NewsDesk @bactiman63

Highly pathogenic avian influenza (HPAI) virus has been detected in a wild bald eagle found dead in East Marlborough Township, Chester County.

Pennsylvania map/ National Atlas of the United States

This marks the first detection of HPAI H5N1 in birds within the Commonwealth since the virus was first identified in North America in December 2021.

In addition to the bald eagle, diagnostics are pending regarding five wild hooded mergansers recovered from Kahle Lake on the border of Clarion and Venango counties. Four were found dead and the fifth was exhibiting neurologic signs and was subsequently euthanized. HPAI is suspected.

As of March 2022, the HPAI outbreak has impacted domestic or wild birds in more than 20 states across the eastern and midwestern United States.

The Pennsylvania Game Commission continues to work with the Pennsylvania Department of Agriculture, the U.S. Department of Agriculture (USDA), the Wildlife Futures Program at the University of Pennsylvania School of Veterinary Medicine, and the Pennsylvania Animal Diagnostic Laboratory System to monitor for HPAI in wild and domestic bird populations throughout the Commonwealth.

Wild waterfowl and shorebirds are considered natural reservoirs for avian influenza viruses. While infected birds may shed the virus in their feces and saliva despite appearing healthy, HPAI can lead to sickness or death in wild poultry (turkey, grouse), raptors (hawks, eagles), avian scavengers (crows, gulls, ravens), and other species (ducks, geese). Clinical signs of infection in wild birds are often non-specific but may include neurologic dysfunction such as circling and difficulty flying. HPAI is particularly contagious and lethal to domestic poultry. While this HPAI outbreak does not appear to have significantly impacted wild bird populations, it has the potential to significantly affect the commercial poultry industry and international trade.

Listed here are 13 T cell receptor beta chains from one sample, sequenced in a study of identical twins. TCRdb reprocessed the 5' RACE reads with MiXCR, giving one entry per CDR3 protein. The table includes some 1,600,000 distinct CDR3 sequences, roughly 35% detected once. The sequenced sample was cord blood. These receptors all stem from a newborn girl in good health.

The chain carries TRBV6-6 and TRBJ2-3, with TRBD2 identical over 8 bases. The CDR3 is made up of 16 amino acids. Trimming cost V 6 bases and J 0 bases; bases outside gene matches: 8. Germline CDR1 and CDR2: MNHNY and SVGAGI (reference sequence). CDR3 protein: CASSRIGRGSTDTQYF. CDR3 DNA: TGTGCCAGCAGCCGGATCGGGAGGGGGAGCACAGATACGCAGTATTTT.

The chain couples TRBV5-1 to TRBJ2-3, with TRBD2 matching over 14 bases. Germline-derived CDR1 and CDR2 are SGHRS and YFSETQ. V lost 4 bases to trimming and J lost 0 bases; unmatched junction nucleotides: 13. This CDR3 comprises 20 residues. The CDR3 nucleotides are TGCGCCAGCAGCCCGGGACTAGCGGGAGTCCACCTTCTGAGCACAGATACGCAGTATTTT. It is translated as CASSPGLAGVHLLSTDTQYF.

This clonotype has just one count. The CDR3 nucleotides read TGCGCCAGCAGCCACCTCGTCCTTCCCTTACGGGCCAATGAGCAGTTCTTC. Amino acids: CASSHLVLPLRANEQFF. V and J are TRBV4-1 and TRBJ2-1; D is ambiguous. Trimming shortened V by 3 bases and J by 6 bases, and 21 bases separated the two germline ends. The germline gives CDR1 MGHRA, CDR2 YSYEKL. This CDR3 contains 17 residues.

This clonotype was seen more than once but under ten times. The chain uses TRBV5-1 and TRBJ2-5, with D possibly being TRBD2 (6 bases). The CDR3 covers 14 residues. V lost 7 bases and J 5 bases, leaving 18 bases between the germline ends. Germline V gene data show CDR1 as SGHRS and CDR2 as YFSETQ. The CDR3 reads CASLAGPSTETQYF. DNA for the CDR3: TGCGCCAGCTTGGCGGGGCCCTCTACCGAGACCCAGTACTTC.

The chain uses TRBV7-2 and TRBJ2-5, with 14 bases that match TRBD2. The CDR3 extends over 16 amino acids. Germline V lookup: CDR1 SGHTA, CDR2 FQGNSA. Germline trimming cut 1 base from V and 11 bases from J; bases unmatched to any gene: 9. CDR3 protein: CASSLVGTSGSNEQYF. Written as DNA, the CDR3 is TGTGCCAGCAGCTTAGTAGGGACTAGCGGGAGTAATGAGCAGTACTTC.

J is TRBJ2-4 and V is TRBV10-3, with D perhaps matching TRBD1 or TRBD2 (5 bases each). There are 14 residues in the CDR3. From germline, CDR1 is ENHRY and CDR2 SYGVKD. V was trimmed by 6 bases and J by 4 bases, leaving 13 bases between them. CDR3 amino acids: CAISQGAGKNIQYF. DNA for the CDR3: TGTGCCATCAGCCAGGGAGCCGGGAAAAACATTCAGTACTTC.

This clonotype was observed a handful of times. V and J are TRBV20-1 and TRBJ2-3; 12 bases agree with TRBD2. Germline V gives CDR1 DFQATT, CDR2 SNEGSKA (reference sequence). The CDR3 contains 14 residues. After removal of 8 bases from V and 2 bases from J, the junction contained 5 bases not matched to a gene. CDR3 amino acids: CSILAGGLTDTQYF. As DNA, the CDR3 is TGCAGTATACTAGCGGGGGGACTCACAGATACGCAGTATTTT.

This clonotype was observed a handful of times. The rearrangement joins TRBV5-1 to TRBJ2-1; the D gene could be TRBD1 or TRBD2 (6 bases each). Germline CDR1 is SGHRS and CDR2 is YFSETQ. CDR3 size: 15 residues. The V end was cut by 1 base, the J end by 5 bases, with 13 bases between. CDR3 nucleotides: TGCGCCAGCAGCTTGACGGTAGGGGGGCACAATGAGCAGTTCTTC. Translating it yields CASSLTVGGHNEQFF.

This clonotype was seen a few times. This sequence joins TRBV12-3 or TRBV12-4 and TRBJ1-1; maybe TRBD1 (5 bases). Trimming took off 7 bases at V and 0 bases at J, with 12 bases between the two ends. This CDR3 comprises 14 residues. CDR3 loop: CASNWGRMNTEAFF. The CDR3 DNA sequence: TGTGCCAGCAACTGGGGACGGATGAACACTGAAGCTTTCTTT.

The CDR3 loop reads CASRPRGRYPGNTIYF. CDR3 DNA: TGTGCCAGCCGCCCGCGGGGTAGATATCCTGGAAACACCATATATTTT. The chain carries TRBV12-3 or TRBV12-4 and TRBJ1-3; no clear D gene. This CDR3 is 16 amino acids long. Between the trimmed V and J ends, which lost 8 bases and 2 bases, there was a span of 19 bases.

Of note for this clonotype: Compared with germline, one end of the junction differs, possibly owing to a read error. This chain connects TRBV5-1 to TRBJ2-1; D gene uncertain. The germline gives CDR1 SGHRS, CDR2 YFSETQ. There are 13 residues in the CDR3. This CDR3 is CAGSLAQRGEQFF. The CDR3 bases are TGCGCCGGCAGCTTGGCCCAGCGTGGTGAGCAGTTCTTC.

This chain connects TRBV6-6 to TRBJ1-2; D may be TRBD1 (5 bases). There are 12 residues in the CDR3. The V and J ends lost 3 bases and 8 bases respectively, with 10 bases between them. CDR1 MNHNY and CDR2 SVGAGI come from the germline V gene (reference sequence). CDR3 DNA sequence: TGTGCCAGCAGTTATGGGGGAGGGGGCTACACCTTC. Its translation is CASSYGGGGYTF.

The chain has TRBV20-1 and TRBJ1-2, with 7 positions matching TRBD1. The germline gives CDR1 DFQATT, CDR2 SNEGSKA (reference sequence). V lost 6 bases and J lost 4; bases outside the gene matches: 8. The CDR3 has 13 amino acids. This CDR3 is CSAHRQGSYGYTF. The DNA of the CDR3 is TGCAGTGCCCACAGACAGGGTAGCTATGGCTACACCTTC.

Because avian influenza viruses are naturally occurring and ever-present in wild birds, preventing or controlling HPAI in wild populations is not feasible. However, safeguards can be taken to protect domestic birds or wild birds held in captivity. Owners should always prevent contact between their birds and wild birds to prevent the spread of disease. Any Pennsylvanians who care for captive wild birds, domestic backyard poultry, or are involved in commercial poultry operations should review their biosecurity plans to protect their flocks.

While HPAI can potentially infect humans, the U.S. Centers for Disease Control and Prevention has declared that the current HPAI outbreak is primarily an animal health issue that poses low risk to the health of the general public. No human cases related to this avian influenza virus have been detected or reported in the United States. Common sense practices will help reduce the risk that you or other humans/animals under your care get sick from wildlife. Always observe wildlife from a safe distance. Avoid contacting surfaces that may be contaminated with feces from wild or domestic birds. Do not handle wildlife unless you are hunting, trapping, or otherwise authorized to do so. Those authorized to handle wildlife should always wear appropriate personal protective equipment and practice good hygiene such as hand washing.